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Target Sets Up Camp at Cooper-Hewitt

Target, which has been unabashed about pitching design to the masses, now has a more stately bully pulpit at the Cooper-Hewitt, National Design Museum.

NEW YORK — Target, which has been unabashed about pitching design to the masses, now has a more stately bully pulpit at the Cooper-Hewitt, National Design Museum.

At the end of the month, the Target National Design Education Center, a 100-seat lecture room, design studio and resource library, will open on the ground floor of the Manhattan museum, a manse originally built for Andrew Carnegie in a neighborhood now known as Carnegie Hill. As part of its mission to get more people elbows-deep in the design process, the Cooper-Hewitt plans to use the new facility for talks, master classes and workshops. The center will be equipped with data capture technology so that programs can be documented or transmitted via the Web.

“The Target National Design Education Center will greatly increase our programming capabilities, enabling us to reach a broader audience,” said Cooper-Hewitt director Paul Warwick Thompson.

He said he had no reservations about having a corporate sponsor opposed to an individual. “Target is so committed to design education we couldn’t think of a better partner. It is such a wonderful, philanthropic institution,” said Goldberger, noting Target supports such design hubs as the Minneapolis Design Institute and the Museum of Modern Art.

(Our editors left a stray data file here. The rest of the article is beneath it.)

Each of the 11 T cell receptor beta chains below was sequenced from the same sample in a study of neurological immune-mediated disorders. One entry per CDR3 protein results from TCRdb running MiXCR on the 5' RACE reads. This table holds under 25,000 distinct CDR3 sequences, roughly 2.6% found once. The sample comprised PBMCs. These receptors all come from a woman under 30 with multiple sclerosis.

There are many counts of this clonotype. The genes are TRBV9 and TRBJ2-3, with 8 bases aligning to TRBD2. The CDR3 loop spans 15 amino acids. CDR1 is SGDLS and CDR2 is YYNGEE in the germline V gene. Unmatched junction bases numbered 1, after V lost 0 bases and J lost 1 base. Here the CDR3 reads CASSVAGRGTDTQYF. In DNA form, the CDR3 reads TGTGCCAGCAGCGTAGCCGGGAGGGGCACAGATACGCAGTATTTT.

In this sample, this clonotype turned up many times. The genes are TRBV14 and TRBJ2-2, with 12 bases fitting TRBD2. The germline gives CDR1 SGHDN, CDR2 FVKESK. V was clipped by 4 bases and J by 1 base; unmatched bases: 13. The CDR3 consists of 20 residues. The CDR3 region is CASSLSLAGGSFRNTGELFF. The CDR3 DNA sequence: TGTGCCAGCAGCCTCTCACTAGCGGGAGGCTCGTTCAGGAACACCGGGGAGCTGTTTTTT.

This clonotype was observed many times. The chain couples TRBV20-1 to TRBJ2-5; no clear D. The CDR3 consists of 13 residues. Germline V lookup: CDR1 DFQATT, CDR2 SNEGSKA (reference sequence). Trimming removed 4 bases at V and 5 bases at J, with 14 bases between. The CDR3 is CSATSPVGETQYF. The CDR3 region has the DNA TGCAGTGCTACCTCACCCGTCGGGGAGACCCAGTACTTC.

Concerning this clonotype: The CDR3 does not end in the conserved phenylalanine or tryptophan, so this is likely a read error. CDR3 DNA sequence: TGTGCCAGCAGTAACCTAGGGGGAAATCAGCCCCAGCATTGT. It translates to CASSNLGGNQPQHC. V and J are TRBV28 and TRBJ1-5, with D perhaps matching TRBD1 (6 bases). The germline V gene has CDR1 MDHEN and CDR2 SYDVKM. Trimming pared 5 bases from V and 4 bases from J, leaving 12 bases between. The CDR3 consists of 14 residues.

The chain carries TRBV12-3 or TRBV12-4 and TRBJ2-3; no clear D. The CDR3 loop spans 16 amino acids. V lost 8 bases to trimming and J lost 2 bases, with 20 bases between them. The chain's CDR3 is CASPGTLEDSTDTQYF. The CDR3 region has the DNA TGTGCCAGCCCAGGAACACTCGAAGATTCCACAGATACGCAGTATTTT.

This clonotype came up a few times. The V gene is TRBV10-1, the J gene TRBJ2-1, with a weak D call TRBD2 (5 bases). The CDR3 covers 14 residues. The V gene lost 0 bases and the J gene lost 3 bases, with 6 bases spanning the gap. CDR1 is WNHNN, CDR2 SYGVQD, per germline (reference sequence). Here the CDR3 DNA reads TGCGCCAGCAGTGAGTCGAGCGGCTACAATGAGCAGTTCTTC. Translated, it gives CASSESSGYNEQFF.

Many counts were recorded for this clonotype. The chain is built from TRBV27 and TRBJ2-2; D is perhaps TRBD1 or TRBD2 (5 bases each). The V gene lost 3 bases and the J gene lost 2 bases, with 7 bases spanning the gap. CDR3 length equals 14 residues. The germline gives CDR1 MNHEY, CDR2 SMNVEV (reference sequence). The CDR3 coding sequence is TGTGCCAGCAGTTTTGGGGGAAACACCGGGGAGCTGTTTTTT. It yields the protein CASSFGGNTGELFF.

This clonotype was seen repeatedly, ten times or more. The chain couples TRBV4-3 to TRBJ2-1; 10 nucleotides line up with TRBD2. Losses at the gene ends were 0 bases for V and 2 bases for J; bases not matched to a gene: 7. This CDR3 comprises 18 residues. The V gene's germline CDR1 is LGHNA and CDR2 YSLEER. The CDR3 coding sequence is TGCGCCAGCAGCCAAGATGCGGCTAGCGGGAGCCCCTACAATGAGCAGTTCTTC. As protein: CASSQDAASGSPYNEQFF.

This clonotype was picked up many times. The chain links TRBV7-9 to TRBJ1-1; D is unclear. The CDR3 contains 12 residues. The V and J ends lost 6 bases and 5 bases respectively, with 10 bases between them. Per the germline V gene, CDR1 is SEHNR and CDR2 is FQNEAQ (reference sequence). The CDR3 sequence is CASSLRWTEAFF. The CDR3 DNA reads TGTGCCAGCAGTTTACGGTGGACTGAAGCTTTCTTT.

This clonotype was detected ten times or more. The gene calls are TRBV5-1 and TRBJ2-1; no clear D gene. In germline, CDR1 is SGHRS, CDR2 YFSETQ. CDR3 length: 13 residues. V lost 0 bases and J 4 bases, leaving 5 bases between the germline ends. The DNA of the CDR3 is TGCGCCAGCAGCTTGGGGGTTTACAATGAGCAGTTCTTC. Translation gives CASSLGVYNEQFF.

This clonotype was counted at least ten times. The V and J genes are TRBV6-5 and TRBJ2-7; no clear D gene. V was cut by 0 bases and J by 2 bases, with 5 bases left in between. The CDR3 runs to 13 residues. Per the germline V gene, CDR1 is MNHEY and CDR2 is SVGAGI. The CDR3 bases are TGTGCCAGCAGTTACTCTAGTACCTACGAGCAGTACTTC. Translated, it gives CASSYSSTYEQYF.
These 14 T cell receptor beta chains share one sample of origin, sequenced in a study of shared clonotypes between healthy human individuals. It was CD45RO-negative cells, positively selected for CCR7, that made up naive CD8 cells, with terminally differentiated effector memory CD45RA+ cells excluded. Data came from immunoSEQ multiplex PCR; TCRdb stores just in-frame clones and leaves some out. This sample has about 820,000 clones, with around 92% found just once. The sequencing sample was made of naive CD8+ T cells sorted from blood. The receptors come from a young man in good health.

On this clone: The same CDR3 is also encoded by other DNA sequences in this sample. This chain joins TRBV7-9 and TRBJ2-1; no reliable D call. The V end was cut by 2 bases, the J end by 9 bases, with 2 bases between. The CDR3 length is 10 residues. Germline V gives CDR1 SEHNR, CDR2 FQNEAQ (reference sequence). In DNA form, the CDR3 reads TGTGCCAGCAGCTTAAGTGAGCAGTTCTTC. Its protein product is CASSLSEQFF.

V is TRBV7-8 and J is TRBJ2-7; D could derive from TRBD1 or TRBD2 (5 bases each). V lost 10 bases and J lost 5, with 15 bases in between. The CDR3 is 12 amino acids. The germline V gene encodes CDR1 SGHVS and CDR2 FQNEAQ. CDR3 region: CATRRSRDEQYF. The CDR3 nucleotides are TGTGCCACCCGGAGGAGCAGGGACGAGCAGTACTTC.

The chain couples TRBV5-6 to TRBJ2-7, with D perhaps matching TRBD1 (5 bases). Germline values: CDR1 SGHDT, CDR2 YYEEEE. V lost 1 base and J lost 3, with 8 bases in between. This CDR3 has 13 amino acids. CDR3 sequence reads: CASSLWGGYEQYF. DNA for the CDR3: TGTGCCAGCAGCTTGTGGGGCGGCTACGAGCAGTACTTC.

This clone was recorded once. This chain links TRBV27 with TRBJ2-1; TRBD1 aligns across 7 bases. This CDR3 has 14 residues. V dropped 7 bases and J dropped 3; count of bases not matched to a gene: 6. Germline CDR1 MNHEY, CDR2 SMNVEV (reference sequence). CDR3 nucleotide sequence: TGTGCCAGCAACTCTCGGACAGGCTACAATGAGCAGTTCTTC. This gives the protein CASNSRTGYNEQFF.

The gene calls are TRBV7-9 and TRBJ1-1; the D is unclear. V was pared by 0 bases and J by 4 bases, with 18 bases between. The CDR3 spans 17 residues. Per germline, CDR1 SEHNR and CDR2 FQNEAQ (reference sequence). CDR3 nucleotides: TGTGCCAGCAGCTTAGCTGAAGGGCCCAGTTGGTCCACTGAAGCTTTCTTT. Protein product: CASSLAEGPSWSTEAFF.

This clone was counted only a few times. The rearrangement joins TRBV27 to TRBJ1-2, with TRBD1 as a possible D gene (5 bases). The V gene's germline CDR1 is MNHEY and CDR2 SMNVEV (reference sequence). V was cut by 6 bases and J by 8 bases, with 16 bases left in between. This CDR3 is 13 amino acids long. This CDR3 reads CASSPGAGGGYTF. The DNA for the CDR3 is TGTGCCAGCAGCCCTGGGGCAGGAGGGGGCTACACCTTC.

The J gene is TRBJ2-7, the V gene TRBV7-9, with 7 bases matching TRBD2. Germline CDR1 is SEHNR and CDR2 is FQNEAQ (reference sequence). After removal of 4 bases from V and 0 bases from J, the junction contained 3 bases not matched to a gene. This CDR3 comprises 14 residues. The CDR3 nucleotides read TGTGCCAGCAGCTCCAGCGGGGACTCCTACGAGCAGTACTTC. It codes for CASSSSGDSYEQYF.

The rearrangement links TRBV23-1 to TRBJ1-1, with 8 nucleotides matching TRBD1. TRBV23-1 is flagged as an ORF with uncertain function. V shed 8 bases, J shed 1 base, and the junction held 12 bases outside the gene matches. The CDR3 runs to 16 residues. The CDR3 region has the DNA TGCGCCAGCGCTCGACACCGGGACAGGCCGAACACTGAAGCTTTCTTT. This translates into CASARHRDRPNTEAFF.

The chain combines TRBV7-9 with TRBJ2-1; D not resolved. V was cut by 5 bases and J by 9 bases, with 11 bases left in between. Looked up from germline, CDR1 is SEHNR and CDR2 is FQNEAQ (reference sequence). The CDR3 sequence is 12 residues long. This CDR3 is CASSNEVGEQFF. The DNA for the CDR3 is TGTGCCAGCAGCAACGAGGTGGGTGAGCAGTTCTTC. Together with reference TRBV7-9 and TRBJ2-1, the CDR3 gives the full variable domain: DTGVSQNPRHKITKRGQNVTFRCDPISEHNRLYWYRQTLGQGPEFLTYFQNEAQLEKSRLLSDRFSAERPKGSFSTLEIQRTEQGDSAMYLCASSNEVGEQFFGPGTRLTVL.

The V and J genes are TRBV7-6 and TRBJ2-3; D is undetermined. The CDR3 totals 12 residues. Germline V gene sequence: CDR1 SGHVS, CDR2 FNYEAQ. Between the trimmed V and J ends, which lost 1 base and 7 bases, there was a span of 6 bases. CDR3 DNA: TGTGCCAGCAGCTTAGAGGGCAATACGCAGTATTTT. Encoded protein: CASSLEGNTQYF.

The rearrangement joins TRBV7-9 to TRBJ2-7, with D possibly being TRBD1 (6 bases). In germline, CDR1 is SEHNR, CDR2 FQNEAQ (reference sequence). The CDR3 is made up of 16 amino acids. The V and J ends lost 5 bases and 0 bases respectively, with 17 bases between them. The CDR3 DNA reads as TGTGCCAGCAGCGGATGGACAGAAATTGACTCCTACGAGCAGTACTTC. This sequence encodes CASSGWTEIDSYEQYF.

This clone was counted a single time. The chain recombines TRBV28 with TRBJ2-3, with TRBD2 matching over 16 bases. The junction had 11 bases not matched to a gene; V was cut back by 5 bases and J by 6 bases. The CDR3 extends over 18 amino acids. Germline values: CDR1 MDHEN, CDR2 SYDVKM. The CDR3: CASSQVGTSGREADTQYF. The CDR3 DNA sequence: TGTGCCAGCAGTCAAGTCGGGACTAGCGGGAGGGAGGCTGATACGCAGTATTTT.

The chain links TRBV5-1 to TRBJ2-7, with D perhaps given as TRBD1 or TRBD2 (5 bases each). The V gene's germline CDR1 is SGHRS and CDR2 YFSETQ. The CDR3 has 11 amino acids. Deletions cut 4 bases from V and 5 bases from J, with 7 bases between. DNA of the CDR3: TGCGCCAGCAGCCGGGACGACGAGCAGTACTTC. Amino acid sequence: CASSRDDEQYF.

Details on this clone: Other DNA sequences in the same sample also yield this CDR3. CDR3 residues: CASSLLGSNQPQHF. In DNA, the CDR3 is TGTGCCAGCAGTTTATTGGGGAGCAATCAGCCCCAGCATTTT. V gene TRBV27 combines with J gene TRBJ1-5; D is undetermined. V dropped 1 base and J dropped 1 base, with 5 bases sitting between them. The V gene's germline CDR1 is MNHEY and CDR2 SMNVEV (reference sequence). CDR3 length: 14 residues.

That an 1,412-unit chain specializing in low-cost commodities created by big-name designers wound up with a Smithsonian outpost in this Upper East Side neighborhood is not as unlikely as it might seem. The company has been tightening its ties to the design community for several years, and its sleek advertising is widespread. The Minneapolis company is the lead sponsor for of the 2006 Cooper-Hewitt National Design Awards, which were created in 2000 as one of the White House Millennium Council’s projects. Last year, the retailer was one of the sponsors of Cooper-Hewitt’s “Extreme Textiles” exhibition; Michael Francis, Target’s executive vice president of marketing, serves on Cooper-Hewitt’s board, and Target took home one of the awards at the 2003 gala.

High school students will be among the first to check out the new space at the April 27 grand opening. The museum has invited 90 teenagers from New York-area schools and 10 students who will be flown in from other parts of the country to leave their mark on the Graffiti Design Mural, speak their mind in the “Design Is…” Truth Booth and look into career opportunities with designers from MTV and Gensler, an architectural and design firm with offices in 28 cities.

High school students will get an earful from Marc Ecko, who is the designer behind the Ecko Unltd. apparel brand, Complex magazine and the recently launched “Getting Up: Contents Under Pressure” video game. Afterward, Cynthia Rowley and Liz Lange, two of Target’s marquee names, will be on hand for a cocktail party for design influencers, students’ parents and museum patrons.

A week of activities will surround this year’s Oct. 18 National Design Awards gala. This year’s jury includes Rhode Island School of Design president Roger Mandle, designer Yves Béhar, the New York Times’ Stefano Tonchi, among others.